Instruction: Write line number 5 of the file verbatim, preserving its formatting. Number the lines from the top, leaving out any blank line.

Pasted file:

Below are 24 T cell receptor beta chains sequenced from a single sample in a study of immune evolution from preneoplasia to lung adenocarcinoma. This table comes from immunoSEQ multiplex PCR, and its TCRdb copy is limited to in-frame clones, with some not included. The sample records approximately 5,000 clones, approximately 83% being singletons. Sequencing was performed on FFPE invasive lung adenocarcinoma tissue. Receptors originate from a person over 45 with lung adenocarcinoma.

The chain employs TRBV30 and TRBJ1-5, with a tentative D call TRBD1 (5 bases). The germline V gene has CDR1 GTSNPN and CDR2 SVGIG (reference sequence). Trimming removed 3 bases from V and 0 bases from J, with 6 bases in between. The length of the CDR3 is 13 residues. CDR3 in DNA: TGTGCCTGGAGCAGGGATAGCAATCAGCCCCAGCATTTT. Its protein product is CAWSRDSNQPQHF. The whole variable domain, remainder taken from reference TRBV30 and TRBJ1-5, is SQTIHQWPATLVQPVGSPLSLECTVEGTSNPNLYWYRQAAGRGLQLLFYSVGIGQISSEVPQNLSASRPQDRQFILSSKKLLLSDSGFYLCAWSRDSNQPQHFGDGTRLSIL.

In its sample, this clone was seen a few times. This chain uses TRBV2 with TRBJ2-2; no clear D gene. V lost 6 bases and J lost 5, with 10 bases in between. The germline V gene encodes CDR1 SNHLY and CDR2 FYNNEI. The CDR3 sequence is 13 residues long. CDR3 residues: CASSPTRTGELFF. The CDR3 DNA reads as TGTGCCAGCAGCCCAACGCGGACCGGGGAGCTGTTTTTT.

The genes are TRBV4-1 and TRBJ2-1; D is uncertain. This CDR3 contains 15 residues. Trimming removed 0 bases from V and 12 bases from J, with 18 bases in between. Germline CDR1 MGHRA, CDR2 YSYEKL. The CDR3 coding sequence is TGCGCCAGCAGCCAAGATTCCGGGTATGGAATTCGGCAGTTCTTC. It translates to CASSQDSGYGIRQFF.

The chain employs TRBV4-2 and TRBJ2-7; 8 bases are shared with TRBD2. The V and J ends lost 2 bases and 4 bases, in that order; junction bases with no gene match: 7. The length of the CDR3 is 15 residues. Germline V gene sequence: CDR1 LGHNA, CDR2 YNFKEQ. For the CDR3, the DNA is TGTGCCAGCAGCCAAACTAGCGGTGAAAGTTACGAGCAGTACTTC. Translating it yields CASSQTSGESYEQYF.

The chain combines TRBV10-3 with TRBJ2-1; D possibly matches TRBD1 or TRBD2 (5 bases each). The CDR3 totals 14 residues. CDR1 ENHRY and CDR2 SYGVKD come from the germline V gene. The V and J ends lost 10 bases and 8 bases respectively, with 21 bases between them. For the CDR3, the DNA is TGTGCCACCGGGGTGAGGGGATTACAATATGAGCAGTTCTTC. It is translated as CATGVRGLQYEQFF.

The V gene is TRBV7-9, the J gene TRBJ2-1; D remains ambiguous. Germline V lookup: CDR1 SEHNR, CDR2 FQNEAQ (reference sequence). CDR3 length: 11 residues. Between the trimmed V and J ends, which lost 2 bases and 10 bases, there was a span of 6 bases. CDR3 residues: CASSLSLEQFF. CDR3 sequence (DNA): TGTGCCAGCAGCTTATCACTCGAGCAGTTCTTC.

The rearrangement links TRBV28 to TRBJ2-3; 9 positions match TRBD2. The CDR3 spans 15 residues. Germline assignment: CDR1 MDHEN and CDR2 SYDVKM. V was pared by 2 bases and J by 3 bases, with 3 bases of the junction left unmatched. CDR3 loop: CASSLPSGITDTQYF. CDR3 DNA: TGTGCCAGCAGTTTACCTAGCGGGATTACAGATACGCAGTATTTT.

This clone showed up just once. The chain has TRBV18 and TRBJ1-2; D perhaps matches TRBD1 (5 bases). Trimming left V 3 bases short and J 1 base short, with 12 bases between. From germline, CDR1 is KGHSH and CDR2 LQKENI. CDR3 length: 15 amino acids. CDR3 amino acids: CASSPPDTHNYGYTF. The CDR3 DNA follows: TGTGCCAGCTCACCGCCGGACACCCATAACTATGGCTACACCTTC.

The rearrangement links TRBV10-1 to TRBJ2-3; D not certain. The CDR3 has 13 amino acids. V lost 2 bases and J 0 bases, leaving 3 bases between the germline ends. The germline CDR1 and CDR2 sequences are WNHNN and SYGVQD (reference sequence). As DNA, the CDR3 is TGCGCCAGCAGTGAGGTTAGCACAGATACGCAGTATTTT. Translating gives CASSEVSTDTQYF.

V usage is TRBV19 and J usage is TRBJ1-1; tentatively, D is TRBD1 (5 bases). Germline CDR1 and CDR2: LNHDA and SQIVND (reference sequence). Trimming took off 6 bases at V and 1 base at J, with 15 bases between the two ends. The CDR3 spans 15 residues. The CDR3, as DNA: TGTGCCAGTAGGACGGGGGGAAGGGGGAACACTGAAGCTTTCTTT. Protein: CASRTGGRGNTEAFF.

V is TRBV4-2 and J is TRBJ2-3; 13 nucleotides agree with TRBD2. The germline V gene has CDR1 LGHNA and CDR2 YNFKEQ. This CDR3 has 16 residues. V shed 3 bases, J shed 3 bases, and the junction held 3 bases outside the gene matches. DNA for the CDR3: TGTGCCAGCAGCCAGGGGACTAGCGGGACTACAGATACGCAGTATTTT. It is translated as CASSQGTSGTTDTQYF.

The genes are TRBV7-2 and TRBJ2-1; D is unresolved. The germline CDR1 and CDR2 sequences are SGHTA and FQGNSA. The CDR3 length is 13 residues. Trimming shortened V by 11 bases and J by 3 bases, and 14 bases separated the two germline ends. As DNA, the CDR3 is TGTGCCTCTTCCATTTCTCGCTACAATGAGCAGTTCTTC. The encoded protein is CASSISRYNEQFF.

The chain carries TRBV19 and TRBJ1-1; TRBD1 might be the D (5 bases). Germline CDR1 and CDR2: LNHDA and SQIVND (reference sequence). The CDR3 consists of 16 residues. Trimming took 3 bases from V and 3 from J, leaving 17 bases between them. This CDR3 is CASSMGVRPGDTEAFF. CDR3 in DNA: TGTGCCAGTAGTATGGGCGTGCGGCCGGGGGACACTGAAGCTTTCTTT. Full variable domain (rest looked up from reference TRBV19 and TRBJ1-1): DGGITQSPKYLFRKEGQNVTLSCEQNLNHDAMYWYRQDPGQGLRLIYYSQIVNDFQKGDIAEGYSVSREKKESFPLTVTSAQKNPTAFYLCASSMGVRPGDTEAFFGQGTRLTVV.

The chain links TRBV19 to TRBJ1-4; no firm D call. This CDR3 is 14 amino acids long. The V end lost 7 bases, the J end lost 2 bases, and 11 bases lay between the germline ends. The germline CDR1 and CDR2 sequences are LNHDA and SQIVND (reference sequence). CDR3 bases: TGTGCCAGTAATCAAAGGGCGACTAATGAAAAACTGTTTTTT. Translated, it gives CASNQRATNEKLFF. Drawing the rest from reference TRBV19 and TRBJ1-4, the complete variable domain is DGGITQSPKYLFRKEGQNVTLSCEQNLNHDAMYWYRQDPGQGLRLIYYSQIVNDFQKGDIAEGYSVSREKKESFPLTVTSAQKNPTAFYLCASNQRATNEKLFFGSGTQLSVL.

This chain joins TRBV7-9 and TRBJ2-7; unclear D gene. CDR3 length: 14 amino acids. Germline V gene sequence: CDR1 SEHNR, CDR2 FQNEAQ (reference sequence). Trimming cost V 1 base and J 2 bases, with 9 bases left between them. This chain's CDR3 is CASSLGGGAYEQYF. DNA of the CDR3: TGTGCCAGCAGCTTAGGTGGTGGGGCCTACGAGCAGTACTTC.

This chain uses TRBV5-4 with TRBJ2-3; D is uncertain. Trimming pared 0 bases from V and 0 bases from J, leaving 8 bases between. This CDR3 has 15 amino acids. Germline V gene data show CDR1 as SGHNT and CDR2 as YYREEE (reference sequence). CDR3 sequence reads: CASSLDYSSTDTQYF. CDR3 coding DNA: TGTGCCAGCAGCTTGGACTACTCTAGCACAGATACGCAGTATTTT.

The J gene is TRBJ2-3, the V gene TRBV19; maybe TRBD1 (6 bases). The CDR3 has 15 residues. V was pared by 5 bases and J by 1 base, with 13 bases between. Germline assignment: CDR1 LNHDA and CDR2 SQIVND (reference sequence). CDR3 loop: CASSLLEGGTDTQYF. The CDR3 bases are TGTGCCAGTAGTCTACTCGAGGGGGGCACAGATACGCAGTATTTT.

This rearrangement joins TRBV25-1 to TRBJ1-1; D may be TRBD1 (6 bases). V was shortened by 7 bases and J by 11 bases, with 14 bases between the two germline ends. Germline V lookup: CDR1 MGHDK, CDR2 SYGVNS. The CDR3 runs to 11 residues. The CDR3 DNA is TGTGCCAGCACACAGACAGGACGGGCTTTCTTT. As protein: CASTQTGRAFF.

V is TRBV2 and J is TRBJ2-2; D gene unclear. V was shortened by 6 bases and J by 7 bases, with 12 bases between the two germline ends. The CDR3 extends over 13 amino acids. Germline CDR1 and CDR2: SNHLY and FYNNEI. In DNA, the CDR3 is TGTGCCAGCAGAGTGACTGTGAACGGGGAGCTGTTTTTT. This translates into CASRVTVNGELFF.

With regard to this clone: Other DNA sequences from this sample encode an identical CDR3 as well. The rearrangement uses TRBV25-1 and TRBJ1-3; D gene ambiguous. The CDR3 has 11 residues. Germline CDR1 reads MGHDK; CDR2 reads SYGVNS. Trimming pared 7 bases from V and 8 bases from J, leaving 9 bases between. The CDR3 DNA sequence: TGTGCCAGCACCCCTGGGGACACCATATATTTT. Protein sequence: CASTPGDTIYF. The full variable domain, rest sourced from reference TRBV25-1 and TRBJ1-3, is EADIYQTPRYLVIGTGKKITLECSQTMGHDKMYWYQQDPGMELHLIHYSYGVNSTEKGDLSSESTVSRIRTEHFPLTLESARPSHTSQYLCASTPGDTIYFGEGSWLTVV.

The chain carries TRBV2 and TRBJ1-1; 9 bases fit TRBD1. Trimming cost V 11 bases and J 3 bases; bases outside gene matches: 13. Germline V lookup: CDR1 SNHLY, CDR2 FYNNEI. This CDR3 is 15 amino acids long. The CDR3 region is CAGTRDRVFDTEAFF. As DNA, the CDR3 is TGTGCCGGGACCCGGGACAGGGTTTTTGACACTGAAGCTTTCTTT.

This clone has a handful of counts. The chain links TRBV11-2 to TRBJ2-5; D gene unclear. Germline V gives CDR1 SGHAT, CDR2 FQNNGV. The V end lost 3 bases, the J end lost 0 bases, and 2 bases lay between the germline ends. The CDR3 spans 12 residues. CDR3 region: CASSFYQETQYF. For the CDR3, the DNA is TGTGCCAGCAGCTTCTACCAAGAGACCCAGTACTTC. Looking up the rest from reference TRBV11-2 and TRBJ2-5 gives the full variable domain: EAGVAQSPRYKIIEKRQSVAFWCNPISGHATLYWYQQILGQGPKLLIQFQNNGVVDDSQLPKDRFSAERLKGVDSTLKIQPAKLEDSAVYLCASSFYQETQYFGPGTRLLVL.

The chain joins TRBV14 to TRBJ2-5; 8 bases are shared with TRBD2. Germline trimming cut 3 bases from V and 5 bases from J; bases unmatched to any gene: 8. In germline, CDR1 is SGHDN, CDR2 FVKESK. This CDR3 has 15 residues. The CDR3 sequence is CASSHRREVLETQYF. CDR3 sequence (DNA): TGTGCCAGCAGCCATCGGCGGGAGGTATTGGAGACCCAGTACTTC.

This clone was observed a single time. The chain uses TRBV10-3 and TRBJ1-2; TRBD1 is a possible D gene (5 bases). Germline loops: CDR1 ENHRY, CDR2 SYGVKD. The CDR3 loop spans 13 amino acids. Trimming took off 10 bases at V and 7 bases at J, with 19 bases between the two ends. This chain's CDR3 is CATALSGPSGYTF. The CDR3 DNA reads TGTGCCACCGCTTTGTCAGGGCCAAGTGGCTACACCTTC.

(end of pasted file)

The chain employs TRBV4-2 and TRBJ2-7; 8 bases are shared with TRBD2. The V and J ends lost 2 bases and 4 bases, in that order; junction bases with no gene match: 7. The length of the CDR3 is 15 residues. Germline V gene sequence: CDR1 LGHNA, CDR2 YNFKEQ. For the CDR3, the DNA is TGTGCCAGCAGCCAAACTAGCGGTGAAAGTTACGAGCAGTACTTC. Translating it yields CASSQTSGESYEQYF.